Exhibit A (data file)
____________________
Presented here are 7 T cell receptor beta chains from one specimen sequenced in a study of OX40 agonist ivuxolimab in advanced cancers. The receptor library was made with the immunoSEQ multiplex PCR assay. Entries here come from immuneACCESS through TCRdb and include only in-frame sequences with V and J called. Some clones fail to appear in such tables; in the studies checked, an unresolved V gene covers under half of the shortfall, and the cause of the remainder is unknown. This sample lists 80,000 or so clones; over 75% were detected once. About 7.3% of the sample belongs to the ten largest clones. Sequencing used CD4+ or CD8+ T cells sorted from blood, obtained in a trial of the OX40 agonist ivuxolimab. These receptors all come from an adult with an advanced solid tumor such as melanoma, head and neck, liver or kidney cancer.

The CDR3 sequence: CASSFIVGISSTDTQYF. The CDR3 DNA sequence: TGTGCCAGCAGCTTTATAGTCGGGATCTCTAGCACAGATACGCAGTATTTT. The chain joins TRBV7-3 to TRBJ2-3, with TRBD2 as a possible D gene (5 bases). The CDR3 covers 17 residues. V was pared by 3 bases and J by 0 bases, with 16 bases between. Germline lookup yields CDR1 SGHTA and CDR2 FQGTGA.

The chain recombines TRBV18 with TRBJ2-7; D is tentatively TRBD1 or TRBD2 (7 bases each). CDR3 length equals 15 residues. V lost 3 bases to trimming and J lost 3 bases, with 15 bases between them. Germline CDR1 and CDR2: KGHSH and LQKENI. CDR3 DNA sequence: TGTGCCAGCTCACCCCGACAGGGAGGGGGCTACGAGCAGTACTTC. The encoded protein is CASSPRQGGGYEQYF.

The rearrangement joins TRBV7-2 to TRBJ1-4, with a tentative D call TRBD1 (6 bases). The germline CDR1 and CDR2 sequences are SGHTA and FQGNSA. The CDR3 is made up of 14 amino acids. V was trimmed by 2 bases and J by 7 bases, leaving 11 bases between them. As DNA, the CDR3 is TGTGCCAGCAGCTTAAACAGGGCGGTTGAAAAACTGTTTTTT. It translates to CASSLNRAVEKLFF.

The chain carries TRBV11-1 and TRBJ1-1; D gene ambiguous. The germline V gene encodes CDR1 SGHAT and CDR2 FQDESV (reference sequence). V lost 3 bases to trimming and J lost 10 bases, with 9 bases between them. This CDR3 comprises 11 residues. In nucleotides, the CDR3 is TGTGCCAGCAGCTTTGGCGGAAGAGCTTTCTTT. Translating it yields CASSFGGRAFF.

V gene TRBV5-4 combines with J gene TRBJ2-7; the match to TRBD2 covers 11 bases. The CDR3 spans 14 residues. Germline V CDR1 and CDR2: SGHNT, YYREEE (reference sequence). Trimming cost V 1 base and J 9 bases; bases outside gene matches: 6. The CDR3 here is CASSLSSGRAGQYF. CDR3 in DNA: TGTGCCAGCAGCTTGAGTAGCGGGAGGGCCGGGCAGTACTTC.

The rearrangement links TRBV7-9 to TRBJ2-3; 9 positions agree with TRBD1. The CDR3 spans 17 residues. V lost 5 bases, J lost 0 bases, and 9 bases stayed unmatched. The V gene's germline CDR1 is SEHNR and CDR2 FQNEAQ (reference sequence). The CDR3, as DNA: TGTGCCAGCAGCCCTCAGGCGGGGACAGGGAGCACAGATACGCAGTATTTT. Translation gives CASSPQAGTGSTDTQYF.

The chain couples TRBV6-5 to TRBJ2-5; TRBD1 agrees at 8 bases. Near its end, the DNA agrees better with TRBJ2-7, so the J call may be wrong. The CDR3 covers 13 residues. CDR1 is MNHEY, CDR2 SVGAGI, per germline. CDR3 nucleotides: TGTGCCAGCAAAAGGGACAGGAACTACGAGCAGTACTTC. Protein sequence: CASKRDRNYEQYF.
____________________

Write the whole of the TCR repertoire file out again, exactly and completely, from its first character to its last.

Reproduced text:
Presented here are 7 T cell receptor beta chains from one specimen sequenced in a study of OX40 agonist ivuxolimab in advanced cancers. The receptor library was made with the immunoSEQ multiplex PCR assay. Entries here come from immuneACCESS through TCRdb and include only in-frame sequences with V and J called. Some clones fail to appear in such tables; in the studies checked, an unresolved V gene covers under half of the shortfall, and the cause of the remainder is unknown. This sample lists 80,000 or so clones; over 75% were detected once. About 7.3% of the sample belongs to the ten largest clones. Sequencing used CD4+ or CD8+ T cells sorted from blood, obtained in a trial of the OX40 agonist ivuxolimab. These receptors all come from an adult with an advanced solid tumor such as melanoma, head and neck, liver or kidney cancer.

The CDR3 sequence: CASSFIVGISSTDTQYF. The CDR3 DNA sequence: TGTGCCAGCAGCTTTATAGTCGGGATCTCTAGCACAGATACGCAGTATTTT. The chain joins TRBV7-3 to TRBJ2-3, with TRBD2 as a possible D gene (5 bases). The CDR3 covers 17 residues. V was pared by 3 bases and J by 0 bases, with 16 bases between. Germline lookup yields CDR1 SGHTA and CDR2 FQGTGA.

The chain recombines TRBV18 with TRBJ2-7; D is tentatively TRBD1 or TRBD2 (7 bases each). CDR3 length equals 15 residues. V lost 3 bases to trimming and J lost 3 bases, with 15 bases between them. Germline CDR1 and CDR2: KGHSH and LQKENI. CDR3 DNA sequence: TGTGCCAGCTCACCCCGACAGGGAGGGGGCTACGAGCAGTACTTC. The encoded protein is CASSPRQGGGYEQYF.

The rearrangement joins TRBV7-2 to TRBJ1-4, with a tentative D call TRBD1 (6 bases). The germline CDR1 and CDR2 sequences are SGHTA and FQGNSA. The CDR3 is made up of 14 amino acids. V was trimmed by 2 bases and J by 7 bases, leaving 11 bases between them. As DNA, the CDR3 is TGTGCCAGCAGCTTAAACAGGGCGGTTGAAAAACTGTTTTTT. It translates to CASSLNRAVEKLFF.

The chain carries TRBV11-1 and TRBJ1-1; D gene ambiguous. The germline V gene encodes CDR1 SGHAT and CDR2 FQDESV (reference sequence). V lost 3 bases to trimming and J lost 10 bases, with 9 bases between them. This CDR3 comprises 11 residues. In nucleotides, the CDR3 is TGTGCCAGCAGCTTTGGCGGAAGAGCTTTCTTT. Translating it yields CASSFGGRAFF.

V gene TRBV5-4 combines with J gene TRBJ2-7; the match to TRBD2 covers 11 bases. The CDR3 spans 14 residues. Germline V CDR1 and CDR2: SGHNT, YYREEE (reference sequence). Trimming cost V 1 base and J 9 bases; bases outside gene matches: 6. The CDR3 here is CASSLSSGRAGQYF. CDR3 in DNA: TGTGCCAGCAGCTTGAGTAGCGGGAGGGCCGGGCAGTACTTC.

The rearrangement links TRBV7-9 to TRBJ2-3; 9 positions agree with TRBD1. The CDR3 spans 17 residues. V lost 5 bases, J lost 0 bases, and 9 bases stayed unmatched. The V gene's germline CDR1 is SEHNR and CDR2 FQNEAQ (reference sequence). The CDR3, as DNA: TGTGCCAGCAGCCCTCAGGCGGGGACAGGGAGCACAGATACGCAGTATTTT. Translation gives CASSPQAGTGSTDTQYF.

The chain couples TRBV6-5 to TRBJ2-5; TRBD1 agrees at 8 bases. Near its end, the DNA agrees better with TRBJ2-7, so the J call may be wrong. The CDR3 covers 13 residues. CDR1 is MNHEY, CDR2 SVGAGI, per germline. CDR3 nucleotides: TGTGCCAGCAAAAGGGACAGGAACTACGAGCAGTACTTC. Protein sequence: CASKRDRNYEQYF.